NEW YORK Both the Cuban and the Italian wings of the Tetley coffee family are looking" />
NEW YORK Both the Cuban and the Italian wings of the Tetley coffee family are looking" /> Tetley refashions its coffee lines: Bustelo and Medaglia d'Oro move to capture share of gourmet coffee market <b>By Gerry Khermouc</b><br clear="none"/><br clear="none"/>NEW YORK Both the Cuban and the Italian wings of the Tetley coffee family are looking | Adweek Tetley refashions its coffee lines: Bustelo and Medaglia d'Oro move to capture share of gourmet coffee market <b>By Gerry Khermouc</b><br clear="none"/><br clear="none"/>NEW YORK Both the Cuban and the Italian wings of the Tetley coffee family are looking | Adweek
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Tetley refashions its coffee lines: Bustelo and Medaglia d'Oro move to capture share of gourmet coffee market By Gerry Khermouc

NEW YORK Both the Cuban and the Italian wings of the Tetley coffee family are looking

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Miami-based Bustelo, launched in New York in 1928 by a young Cuban emigre, has spent $18 million upgrading its roasting capabilities and is ready to launch a Specialty Coffee Division that will seek to serve the growing numbers of coffee carts and cares. The unit also is looking at franchising and direct-marl opportunities.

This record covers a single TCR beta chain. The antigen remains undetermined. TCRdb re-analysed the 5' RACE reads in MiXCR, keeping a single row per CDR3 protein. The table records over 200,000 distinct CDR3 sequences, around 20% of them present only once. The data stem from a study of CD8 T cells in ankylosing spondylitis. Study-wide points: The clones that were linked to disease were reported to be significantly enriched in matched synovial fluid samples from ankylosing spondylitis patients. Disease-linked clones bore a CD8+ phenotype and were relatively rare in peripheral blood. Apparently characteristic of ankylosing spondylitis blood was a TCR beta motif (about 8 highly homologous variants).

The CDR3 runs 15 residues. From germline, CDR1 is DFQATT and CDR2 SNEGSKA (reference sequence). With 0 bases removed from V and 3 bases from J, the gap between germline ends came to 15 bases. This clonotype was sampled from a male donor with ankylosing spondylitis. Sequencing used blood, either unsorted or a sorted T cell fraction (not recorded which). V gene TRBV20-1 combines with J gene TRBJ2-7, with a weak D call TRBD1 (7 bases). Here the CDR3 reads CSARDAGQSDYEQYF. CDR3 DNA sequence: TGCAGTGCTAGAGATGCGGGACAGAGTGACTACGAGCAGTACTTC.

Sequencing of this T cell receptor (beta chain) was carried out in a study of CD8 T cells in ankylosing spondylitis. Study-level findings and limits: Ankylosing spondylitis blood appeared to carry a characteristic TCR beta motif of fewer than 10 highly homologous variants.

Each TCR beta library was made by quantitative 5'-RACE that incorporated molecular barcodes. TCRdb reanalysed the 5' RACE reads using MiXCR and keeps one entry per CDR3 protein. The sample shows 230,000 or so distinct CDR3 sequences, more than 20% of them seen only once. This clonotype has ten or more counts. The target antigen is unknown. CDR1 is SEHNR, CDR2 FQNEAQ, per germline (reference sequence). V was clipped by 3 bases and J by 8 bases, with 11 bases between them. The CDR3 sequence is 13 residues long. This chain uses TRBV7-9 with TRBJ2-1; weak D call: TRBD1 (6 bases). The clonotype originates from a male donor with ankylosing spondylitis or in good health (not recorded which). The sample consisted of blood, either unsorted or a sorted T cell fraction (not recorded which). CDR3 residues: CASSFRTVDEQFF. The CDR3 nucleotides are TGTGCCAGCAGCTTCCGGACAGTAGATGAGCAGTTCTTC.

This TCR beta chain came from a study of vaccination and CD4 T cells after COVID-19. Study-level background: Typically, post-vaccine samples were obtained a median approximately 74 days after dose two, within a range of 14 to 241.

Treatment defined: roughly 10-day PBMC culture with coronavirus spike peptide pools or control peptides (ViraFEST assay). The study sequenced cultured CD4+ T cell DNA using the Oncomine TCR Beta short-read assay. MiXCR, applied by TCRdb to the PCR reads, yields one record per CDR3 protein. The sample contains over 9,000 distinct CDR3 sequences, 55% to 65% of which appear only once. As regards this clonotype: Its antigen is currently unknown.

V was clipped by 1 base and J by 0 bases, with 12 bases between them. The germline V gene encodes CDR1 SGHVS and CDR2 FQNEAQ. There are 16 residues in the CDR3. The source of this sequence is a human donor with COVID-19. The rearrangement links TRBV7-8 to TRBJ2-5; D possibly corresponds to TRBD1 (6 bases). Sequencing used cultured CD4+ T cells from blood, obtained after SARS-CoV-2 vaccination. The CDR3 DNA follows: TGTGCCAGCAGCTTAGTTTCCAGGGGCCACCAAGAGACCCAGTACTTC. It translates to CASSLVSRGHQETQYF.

Meanwhile, the Italian espresso line Medaglia D'Oro, based at Tetley's Shelton, Conn., headquarters, is "re-examining everything about the brand," said John Bacon, associate brand manager for grocery coffee products.
That brand, building on previous on-pack recipes, is readying promotions that will deliver the message that the brand can be used as a base for popular cappuccino, latte and granita drinks, or blended with Tetley's Savarin or Martinson lines to make a French roast. And while advertising has been minimal in recent years, "we are re-looking at our position on advertising," Bacon said. Its agency is Rotando, Lerch & Iafeliece of Stamford, Conn.
The push at Bustelo represents a radical department for the company, which has used supermarket channels to sell a narrow espresso line packaged entirely in cans. Bustelo doesn't disclose its sales, but they are estimated at $60-70 million.
Its new division will offer a broad line of coffees from 10 or 20 different countries, in a variety of flavors, in one-way-valve bags, said Bustelo president Luis Fernandez. He said he will initially target carts and retail operations in New York, Florida and California, with support from advertising, sampling and some telemarketing. The agency hasn't yet been determined. The new lines will not be sold in supermarkets.
Copyright Adweek L.P. (1993)